Responding to an article I had written on the mortgage foreclosure crisis’ devastating effect on black neighborhoods, and the potential for an even greater catastrophe perpetrated on the black working class, an Internet blogger respondent was upset because I “had injected race” into the problem. In his response to my article, the blogger thought I’d done a pretty good job of laying out the facts, but he didn’t see what race had to do with a problem that is devastating families of all ethnic persuasions across the nation.
Unfortunately, it has been proven time and again, when America’s economy catches cold, the African-American economy comes down with a bad case of pneumonia. If anything, I did not paint the picture as cruelly as it could get for people of color.
And that picture is this: African Americans are more likely to be victims of financial scams than are other races. We are more likely to be steered to sub prime, or predatory auto and home loans, no matter how good our credit. Regardless of our ability to pay, regardless of whether we have health insurance, our level of care is more likely to be less than the level of care given to white patients, and when it comes to customer disservice, consumer fraud and white collar crime, black home owners, automobile owners and consumers bear a disproportionate burden of over-priced loans and financial services. Consumer fraud, bad customer service and disrespect impacts people of color on a financial level which many whites simply can not imagine.
We aren’t playing the victim here: this is a simple fact. Given the statistics, race is an element already present: I just followed the trail of money and profits, using research already accepted as standard in several industries, including the automobile insurance industry, as well as in home mortgages and consumer credit.
Racism still exists. Race-based differences in service levels still exist. Institutional racism is still a formidable barrier to African-American achievement in employment, retail sales and banking services. No matter how badly liberals and deniers would have it otherwise, Jim Crow has gone uptown and now operates from the front office—still doing black folk wrong.
What’s race got to do with it? Everything.
Renowned civil rights activist, author and preacher, John Perkins noted that countless generations of African-Americans grew up having to accept less—less wages, less service, and little justice. In his autobiography, Let Justice Roll Down, Reverend Perkins noted the inequities that result when a society is dominated by one ethnic group: “Where the political, social, economic and legal institutions are dominated by whites, inequities are inevitable.” (p. 104)
Writing 30 years ago, Perkins noted that, unless and until a subjected people takes a stand against the inequities which hold them back, nothing will change. Hence, he wrote, “In situations of inequality or oppression, the oppressed group must take a stand somewhere, sometime….” (p. 115)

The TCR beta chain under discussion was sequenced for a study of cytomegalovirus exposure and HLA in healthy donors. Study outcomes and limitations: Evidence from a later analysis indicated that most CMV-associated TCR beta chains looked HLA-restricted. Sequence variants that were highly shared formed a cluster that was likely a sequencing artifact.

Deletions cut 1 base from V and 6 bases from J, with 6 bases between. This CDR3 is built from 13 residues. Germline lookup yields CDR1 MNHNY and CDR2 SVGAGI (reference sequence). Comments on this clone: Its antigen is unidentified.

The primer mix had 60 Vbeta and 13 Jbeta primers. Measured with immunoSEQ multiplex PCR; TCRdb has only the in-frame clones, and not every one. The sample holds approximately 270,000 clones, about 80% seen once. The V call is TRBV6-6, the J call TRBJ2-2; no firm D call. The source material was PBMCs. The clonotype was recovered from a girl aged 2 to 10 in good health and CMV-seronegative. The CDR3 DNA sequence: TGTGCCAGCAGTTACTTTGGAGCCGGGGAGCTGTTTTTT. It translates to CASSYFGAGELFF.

And so it is that blacks and other people of color have turned to the courts for justice. Class action lawsuits have been the tool of choice, with lawsuits filed against insurance companies for allegedly charging higher rates to black customers. Consumer rights activists have targeted mortgage companies for illegally herding black consumers to higher-priced, higher profit, higher interest loans.
African American homeowners and land owners have even filed disciplinary actions against judges whom they believe are acting arbitrarily and outside the realm of law. Black employees have also used the legal tool of discrimination lawsuits to seek justice in the court system.
Consumer class action lawsuits, combined with the government’s own Inspector General system, has often rooted out waste, corruption and illegality in government bureaucracies. The nation’s Inspectors General (IG’s) have investigated numerous bureaucratic infractions, including allegations of racism in the farm loan program of the United States Department of Agriculture, waste and corruption in NASA, the CIA and the Department of Homeland Security.
What does race have to do with the foreclosure catastrophe? What does it have to do with justice in general in the US? Despite the passage of anti-discrimination laws on the federal level, racism, sexism and bigotry still infest the nation’s bureaucracies, often requiring lawsuits to remedy the most egregious violations.
According to documentary film maker Danny Schechtor In Debt We Trust:
While many Americans may be “maxing out” on credit cards, there is a much deeper story: power is shifting into fewer hands . . . with frightening consequences. Inspired by scholar Robert Manning’s seminal book Credit Card Nation, the film showcases Manning’s insights about the impact on young people and our society. It also suggests the kinds of practical efforts needed to empower the public with information to avoid the traps of debt and dependency. Manning, one of America’s leading experts on these issues, is one of the film’s key advisers.
(Synopsis of Danny Schechtor’s film, In Debt We Trust)
Schechtor’s film has one scene where: “A real estate expert reports that “tens of
billions of dollars” are being transferred from the pockets of the poor into the vaults of big banks that use front groups and subsidiaries to camouflage their association with predatory loans charging exorbitant interest rates.” (Ibid)
Despite countless court cases, civil rights lawsuits and other examples of the abuse of power within “the system,” people take comfort in the delusion that they are safe because they are “law abiding.” And so it is that many blacks and a lot of whites, still can’t understand the pervasiveness and destructiveness of racial profiling, or institutional property crimes such as the billions of dollars in land theft which affect landowners in rural farm areas, as well as urban property owners.